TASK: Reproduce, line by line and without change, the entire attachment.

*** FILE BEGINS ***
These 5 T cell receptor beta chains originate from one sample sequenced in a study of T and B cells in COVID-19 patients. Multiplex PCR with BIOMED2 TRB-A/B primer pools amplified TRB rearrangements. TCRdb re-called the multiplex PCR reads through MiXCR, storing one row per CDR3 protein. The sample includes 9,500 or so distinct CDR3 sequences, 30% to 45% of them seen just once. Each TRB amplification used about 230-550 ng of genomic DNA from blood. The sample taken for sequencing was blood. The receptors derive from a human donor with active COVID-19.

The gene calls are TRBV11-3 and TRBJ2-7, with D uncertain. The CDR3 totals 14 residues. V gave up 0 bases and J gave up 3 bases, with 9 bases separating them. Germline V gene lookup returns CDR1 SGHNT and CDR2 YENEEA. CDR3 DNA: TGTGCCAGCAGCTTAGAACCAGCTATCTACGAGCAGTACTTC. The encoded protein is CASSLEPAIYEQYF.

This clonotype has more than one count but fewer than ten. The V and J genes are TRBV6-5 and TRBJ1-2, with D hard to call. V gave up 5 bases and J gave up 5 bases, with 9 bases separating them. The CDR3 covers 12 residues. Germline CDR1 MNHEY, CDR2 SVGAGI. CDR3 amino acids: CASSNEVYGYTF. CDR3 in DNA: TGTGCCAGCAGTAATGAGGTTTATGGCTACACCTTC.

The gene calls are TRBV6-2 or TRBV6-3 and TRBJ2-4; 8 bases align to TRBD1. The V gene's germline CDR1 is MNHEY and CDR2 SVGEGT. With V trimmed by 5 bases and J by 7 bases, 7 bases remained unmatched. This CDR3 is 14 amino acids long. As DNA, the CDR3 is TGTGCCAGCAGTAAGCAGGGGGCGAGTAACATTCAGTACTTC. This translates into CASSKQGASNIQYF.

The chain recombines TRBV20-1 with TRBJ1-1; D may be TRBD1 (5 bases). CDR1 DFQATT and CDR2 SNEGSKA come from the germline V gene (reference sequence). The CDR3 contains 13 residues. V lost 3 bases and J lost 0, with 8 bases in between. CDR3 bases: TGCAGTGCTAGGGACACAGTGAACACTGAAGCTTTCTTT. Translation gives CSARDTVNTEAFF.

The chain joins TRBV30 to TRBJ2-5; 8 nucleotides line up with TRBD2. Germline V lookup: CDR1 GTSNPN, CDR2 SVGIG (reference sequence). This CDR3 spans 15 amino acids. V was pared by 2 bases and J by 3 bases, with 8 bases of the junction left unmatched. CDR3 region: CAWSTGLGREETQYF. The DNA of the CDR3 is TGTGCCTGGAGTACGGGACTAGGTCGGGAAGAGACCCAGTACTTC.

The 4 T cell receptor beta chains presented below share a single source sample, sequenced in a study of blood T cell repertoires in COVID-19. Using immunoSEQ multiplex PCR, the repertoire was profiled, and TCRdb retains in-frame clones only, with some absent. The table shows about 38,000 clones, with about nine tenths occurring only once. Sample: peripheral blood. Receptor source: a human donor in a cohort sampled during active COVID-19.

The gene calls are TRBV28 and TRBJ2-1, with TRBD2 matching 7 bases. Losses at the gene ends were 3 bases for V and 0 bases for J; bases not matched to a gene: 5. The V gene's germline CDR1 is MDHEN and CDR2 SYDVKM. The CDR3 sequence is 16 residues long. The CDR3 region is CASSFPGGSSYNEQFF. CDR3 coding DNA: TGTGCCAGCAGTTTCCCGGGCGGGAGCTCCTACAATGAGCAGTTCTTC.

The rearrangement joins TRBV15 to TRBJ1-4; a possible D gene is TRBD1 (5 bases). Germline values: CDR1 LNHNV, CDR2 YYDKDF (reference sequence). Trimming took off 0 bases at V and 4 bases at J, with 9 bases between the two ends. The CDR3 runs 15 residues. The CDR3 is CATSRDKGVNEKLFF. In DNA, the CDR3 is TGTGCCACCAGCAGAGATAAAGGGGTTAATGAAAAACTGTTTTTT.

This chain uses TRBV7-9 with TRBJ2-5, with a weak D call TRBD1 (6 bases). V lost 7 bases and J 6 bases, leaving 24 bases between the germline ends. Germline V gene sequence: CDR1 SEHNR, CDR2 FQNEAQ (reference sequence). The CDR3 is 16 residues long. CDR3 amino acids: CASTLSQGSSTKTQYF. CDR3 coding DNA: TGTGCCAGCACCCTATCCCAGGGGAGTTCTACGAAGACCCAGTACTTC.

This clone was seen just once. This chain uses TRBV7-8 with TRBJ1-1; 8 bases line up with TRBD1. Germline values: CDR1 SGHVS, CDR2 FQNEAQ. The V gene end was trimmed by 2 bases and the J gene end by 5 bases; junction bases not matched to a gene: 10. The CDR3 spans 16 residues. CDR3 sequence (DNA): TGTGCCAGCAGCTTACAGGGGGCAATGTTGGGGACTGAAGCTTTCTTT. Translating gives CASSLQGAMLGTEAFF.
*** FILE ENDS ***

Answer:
These 5 T cell receptor beta chains originate from one sample sequenced in a study of T and B cells in COVID-19 patients. Multiplex PCR with BIOMED2 TRB-A/B primer pools amplified TRB rearrangements. TCRdb re-called the multiplex PCR reads through MiXCR, storing one row per CDR3 protein. The sample includes 9,500 or so distinct CDR3 sequences, 30% to 45% of them seen just once. Each TRB amplification used about 230-550 ng of genomic DNA from blood. The sample taken for sequencing was blood. The receptors derive from a human donor with active COVID-19.

The gene calls are TRBV11-3 and TRBJ2-7, with D uncertain. The CDR3 totals 14 residues. V gave up 0 bases and J gave up 3 bases, with 9 bases separating them. Germline V gene lookup returns CDR1 SGHNT and CDR2 YENEEA. CDR3 DNA: TGTGCCAGCAGCTTAGAACCAGCTATCTACGAGCAGTACTTC. The encoded protein is CASSLEPAIYEQYF.

This clonotype has more than one count but fewer than ten. The V and J genes are TRBV6-5 and TRBJ1-2, with D hard to call. V gave up 5 bases and J gave up 5 bases, with 9 bases separating them. The CDR3 covers 12 residues. Germline CDR1 MNHEY, CDR2 SVGAGI. CDR3 amino acids: CASSNEVYGYTF. CDR3 in DNA: TGTGCCAGCAGTAATGAGGTTTATGGCTACACCTTC.

The gene calls are TRBV6-2 or TRBV6-3 and TRBJ2-4; 8 bases align to TRBD1. The V gene's germline CDR1 is MNHEY and CDR2 SVGEGT. With V trimmed by 5 bases and J by 7 bases, 7 bases remained unmatched. This CDR3 is 14 amino acids long. As DNA, the CDR3 is TGTGCCAGCAGTAAGCAGGGGGCGAGTAACATTCAGTACTTC. This translates into CASSKQGASNIQYF.

The chain recombines TRBV20-1 with TRBJ1-1; D may be TRBD1 (5 bases). CDR1 DFQATT and CDR2 SNEGSKA come from the germline V gene (reference sequence). The CDR3 contains 13 residues. V lost 3 bases and J lost 0, with 8 bases in between. CDR3 bases: TGCAGTGCTAGGGACACAGTGAACACTGAAGCTTTCTTT. Translation gives CSARDTVNTEAFF.

The chain joins TRBV30 to TRBJ2-5; 8 nucleotides line up with TRBD2. Germline V lookup: CDR1 GTSNPN, CDR2 SVGIG (reference sequence). This CDR3 spans 15 amino acids. V was pared by 2 bases and J by 3 bases, with 8 bases of the junction left unmatched. CDR3 region: CAWSTGLGREETQYF. The DNA of the CDR3 is TGTGCCTGGAGTACGGGACTAGGTCGGGAAGAGACCCAGTACTTC.

The 4 T cell receptor beta chains presented below share a single source sample, sequenced in a study of blood T cell repertoires in COVID-19. Using immunoSEQ multiplex PCR, the repertoire was profiled, and TCRdb retains in-frame clones only, with some absent. The table shows about 38,000 clones, with about nine tenths occurring only once. Sample: peripheral blood. Receptor source: a human donor in a cohort sampled during active COVID-19.

The gene calls are TRBV28 and TRBJ2-1, with TRBD2 matching 7 bases. Losses at the gene ends were 3 bases for V and 0 bases for J; bases not matched to a gene: 5. The V gene's germline CDR1 is MDHEN and CDR2 SYDVKM. The CDR3 sequence is 16 residues long. The CDR3 region is CASSFPGGSSYNEQFF. CDR3 coding DNA: TGTGCCAGCAGTTTCCCGGGCGGGAGCTCCTACAATGAGCAGTTCTTC.

The rearrangement joins TRBV15 to TRBJ1-4; a possible D gene is TRBD1 (5 bases). Germline values: CDR1 LNHNV, CDR2 YYDKDF (reference sequence). Trimming took off 0 bases at V and 4 bases at J, with 9 bases between the two ends. The CDR3 runs 15 residues. The CDR3 is CATSRDKGVNEKLFF. In DNA, the CDR3 is TGTGCCACCAGCAGAGATAAAGGGGTTAATGAAAAACTGTTTTTT.

This chain uses TRBV7-9 with TRBJ2-5, with a weak D call TRBD1 (6 bases). V lost 7 bases and J 6 bases, leaving 24 bases between the germline ends. Germline V gene sequence: CDR1 SEHNR, CDR2 FQNEAQ (reference sequence). The CDR3 is 16 residues long. CDR3 amino acids: CASTLSQGSSTKTQYF. CDR3 coding DNA: TGTGCCAGCACCCTATCCCAGGGGAGTTCTACGAAGACCCAGTACTTC.

This clone was seen just once. This chain uses TRBV7-8 with TRBJ1-1; 8 bases line up with TRBD1. Germline values: CDR1 SGHVS, CDR2 FQNEAQ. The V gene end was trimmed by 2 bases and the J gene end by 5 bases; junction bases not matched to a gene: 10. The CDR3 spans 16 residues. CDR3 sequence (DNA): TGTGCCAGCAGCTTACAGGGGGCAATGTTGGGGACTGAAGCTTTCTTT. Translating gives CASSLQGAMLGTEAFF.